In this modern spin on a classic tale, Jack sells his mother’s cow for five magic beans, which grow into a sky-high bean stalk overnight. When Jack climbs to the top of the bean stalk he finds that a mean giant and his kind wife live there. Jack realizes that the giant killed his father and is determined to make the giant pay. Jack takes only what the giant stole from his family and soon the giant meets the same fate Jack’s father did. I love the pictures from this graphic novel and how in the en In this modern spin on a classic tale, Jack sells his mother’s cow for five magic beans, which grow into a sky-high bean stalk overnight. When Jack climbs to the top of the bean stalk he finds that a mean giant and his kind wife live there. Jack realizes that the giant killed his father and is determined to make the giant pay. Jack takes only what the giant stole from his family and soon the giant meets the same fate Jack’s father did. I love the pictures from this graphic novel and how in the end, good prevails over evil.

  8. 4 out of 5

    Robert Marsh

    Great retelling and cool artwork. It made the list of top 20 books preferred by struggling 4th and 5th grade readers. Renaissance Learning puts out a "What Kids Are Reading" study each year where -- oddly enough -- kids share the titles of the books they most enjoy reading. This book made the 2011 list. And for good reason. If you've got a kids who think they don't like reading -- give them this book and prove them wrong. Great retelling and cool artwork. It made the list of top 20 books preferred by struggling 4th and 5th grade readers. Renaissance Learning puts out a "What Kids Are Reading" study each year where -- oddly enough -- kids share the titles of the books they most enjoy reading. This book made the 2011 list. And for good reason. If you've got a kids who think they don't like reading -- give them this book and prove them wrong.

  9. 5 out of 5

    Kelsey Harmon

    My class of first graders read this last week during their fairy tales unit. I liked that my mentor teacher used this because it introduced a new kind of genre to them. Most of them had never seen a graphic novel before, and the story was also different from the original fairy tale. This then lead them to looking at the similarities and differences between the two stories, as well as the differences and similarities between the two kinds of novels.

  10. 4 out of 5

    Jianna Balascio

    Awards: N/a Grade: 1-5 Summary: Jack buys a magic bean by trading his cow. The bean grows into a castle, where he encounters a giant. Review: This book follows the classic tale. It seems enjoyable for kids, but I personally don't love graphic novels. In Class Use: Classics, fairytales, individual reading Awards: N/a Grade: 1-5 Summary: Jack buys a magic bean by trading his cow. The bean grows into a castle, where he encounters a giant. Review: This book follows the classic tale. It seems enjoyable for kids, but I personally don't love graphic novels. In Class Use: Classics, fairytales, individual reading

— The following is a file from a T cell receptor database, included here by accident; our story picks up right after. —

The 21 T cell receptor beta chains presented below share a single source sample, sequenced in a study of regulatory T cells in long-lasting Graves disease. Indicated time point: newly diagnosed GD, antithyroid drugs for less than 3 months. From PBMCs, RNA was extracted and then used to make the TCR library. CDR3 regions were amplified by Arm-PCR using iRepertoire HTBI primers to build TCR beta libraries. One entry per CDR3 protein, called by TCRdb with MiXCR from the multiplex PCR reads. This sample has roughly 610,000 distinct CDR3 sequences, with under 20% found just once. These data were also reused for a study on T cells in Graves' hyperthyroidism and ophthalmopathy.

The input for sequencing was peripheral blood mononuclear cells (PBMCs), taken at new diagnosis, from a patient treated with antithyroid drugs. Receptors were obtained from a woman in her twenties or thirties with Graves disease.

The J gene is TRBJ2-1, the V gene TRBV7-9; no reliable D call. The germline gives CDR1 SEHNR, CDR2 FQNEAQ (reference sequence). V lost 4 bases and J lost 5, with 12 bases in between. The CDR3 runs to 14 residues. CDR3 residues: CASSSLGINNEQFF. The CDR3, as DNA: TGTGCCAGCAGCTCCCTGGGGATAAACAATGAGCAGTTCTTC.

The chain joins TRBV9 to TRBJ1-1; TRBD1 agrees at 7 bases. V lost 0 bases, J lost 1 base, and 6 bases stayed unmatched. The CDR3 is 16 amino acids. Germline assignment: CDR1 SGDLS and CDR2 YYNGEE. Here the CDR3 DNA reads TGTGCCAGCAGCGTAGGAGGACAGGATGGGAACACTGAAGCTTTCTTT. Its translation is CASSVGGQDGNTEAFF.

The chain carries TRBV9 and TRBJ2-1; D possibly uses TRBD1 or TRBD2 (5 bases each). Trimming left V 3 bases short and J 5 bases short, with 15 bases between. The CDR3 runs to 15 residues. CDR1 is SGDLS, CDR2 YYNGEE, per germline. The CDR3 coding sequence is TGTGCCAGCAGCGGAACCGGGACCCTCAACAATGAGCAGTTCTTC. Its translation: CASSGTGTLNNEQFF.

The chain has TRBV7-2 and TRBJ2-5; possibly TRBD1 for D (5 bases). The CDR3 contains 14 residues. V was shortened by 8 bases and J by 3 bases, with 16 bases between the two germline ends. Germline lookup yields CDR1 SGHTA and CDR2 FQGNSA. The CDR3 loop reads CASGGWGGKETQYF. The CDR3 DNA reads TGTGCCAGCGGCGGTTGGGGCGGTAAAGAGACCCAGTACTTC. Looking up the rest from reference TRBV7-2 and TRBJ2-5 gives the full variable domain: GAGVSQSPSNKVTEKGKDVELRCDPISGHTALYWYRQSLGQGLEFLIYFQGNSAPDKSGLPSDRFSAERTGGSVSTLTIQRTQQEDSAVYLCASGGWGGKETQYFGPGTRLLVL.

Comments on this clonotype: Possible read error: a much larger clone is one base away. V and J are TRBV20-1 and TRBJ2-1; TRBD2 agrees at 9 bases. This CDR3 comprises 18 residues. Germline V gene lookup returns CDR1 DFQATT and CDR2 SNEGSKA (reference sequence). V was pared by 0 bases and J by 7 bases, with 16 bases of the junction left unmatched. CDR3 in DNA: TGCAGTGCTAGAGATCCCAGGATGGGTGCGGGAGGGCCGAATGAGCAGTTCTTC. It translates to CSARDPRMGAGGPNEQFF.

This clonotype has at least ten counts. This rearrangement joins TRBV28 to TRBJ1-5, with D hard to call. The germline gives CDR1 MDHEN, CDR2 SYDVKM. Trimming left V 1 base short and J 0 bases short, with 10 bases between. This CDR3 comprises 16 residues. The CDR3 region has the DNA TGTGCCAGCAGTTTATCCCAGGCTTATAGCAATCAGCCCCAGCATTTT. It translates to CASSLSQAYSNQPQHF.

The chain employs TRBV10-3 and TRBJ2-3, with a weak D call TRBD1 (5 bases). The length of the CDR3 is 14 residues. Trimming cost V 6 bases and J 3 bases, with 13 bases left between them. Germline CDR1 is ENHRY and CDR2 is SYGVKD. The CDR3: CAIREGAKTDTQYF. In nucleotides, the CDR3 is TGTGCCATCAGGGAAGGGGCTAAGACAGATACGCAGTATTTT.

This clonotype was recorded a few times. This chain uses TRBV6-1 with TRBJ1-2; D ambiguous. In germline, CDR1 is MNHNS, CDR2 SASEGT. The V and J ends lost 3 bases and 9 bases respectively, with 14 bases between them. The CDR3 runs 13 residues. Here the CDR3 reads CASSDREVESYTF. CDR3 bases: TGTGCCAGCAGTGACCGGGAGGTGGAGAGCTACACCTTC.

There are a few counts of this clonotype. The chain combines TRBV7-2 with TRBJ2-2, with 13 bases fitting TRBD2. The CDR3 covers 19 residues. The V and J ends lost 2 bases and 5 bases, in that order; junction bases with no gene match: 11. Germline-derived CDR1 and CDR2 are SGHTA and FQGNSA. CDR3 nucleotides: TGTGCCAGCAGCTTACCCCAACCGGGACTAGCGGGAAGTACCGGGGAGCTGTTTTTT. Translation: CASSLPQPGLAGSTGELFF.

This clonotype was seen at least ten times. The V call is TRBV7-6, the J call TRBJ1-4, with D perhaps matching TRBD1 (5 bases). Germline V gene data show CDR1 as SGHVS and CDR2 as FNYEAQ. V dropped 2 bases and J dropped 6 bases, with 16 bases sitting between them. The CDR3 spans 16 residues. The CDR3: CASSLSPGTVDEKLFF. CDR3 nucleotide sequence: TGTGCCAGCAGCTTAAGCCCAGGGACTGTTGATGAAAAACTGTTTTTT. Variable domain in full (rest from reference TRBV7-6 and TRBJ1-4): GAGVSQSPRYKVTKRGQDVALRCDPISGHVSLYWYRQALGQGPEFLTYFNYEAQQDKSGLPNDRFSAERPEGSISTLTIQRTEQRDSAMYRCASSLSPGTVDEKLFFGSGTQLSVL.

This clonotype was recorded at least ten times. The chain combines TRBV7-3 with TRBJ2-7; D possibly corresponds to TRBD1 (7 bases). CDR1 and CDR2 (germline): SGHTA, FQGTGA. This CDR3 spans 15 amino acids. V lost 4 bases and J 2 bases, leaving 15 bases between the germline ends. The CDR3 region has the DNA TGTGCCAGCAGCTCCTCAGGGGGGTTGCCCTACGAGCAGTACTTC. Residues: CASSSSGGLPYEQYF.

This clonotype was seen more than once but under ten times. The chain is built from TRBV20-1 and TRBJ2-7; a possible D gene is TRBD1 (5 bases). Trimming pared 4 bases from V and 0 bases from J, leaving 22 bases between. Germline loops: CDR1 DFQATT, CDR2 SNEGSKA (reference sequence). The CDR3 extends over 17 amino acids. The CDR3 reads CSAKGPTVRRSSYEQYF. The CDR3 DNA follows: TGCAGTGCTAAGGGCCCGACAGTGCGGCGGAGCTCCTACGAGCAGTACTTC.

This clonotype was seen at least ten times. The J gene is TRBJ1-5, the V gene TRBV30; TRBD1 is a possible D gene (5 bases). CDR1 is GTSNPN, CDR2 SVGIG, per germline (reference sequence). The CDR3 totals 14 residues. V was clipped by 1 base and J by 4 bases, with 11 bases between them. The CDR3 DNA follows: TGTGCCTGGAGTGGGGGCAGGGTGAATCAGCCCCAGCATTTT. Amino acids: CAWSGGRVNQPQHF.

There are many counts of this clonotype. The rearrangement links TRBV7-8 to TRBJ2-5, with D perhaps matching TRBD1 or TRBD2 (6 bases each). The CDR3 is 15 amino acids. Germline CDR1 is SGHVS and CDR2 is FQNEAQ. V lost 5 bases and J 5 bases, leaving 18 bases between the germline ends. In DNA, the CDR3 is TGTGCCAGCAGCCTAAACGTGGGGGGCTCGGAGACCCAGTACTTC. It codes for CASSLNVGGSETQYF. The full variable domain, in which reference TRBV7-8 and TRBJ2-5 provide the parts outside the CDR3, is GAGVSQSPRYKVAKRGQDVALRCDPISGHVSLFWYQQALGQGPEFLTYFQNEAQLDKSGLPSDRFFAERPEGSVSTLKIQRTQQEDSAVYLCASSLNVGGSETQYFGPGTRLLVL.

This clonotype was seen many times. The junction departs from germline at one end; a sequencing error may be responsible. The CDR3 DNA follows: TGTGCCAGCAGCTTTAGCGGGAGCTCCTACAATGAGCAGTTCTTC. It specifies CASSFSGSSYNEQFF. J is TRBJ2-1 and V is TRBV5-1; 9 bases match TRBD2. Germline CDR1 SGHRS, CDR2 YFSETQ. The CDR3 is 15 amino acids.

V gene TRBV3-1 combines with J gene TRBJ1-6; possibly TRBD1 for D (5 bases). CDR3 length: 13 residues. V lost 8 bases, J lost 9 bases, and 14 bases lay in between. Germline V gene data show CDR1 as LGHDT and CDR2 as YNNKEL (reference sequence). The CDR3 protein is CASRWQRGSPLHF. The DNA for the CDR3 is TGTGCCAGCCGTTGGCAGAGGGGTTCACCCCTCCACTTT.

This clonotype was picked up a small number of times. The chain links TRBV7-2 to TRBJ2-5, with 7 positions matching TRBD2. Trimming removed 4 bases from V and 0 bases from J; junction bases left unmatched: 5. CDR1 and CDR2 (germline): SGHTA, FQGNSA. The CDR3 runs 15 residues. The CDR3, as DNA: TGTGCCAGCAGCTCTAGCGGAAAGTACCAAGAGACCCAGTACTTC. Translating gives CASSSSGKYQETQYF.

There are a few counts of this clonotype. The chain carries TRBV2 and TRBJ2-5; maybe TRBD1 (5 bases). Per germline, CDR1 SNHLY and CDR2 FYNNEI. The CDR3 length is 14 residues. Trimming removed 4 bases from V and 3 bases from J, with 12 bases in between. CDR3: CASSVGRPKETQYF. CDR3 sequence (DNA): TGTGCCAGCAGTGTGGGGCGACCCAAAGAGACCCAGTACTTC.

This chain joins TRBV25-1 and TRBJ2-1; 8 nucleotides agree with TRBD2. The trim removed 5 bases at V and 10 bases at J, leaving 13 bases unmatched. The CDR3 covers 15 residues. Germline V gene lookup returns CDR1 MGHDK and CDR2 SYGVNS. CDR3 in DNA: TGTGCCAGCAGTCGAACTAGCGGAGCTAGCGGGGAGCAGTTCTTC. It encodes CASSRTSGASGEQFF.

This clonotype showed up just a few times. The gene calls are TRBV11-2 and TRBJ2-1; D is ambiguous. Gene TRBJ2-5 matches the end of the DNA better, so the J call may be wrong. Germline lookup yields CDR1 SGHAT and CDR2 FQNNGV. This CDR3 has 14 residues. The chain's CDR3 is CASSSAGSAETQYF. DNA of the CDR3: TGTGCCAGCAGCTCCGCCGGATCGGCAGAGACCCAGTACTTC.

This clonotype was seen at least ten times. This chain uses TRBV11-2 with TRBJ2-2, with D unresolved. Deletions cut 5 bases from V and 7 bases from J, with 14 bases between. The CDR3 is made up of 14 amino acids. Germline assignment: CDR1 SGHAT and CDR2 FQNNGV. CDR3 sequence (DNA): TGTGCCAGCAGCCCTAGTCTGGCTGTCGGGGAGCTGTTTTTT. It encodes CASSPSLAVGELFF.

11. 5 out of 5

    Benjamin Kelien

    Another classic fairy tale redone as a graphic novel/comic book. This one is actually more like the original book than I remember. I'd recommend it for grades 4 and 5 because their may be some words that younger grades may not know. Another classic fairy tale redone as a graphic novel/comic book. This one is actually more like the original book than I remember. I'd recommend it for grades 4 and 5 because their may be some words that younger grades may not know.

  12. 4 out of 5

    Kristin King

    In a set borrowed together from the library, my 8 yr old son awarded this tale 5 stars, Hansel & Gretel 1 star and Cinderella 3+ stars.

  13. 5 out of 5

    Truly

    i love this book and a graphic novel is great too. i love that is is said to be extremely close to one of the original stories.

  14. 4 out of 5

    Peninnah

    This review has been hidden because it contains spoilers. To view it, click here. A good introduction to graphic novels and comics, but the family living happily ever after solely because of their riches didn't sit well with me. A good introduction to graphic novels and comics, but the family living happily ever after solely because of their riches didn't sit well with me.

  15. 5 out of 5

    Jill

    This is a cool series--graphic novelizations of fairy tales. It cuts out on the wordiness that can sometimes accompany a traditional fairy tale. The kids and I both enjoyed this story.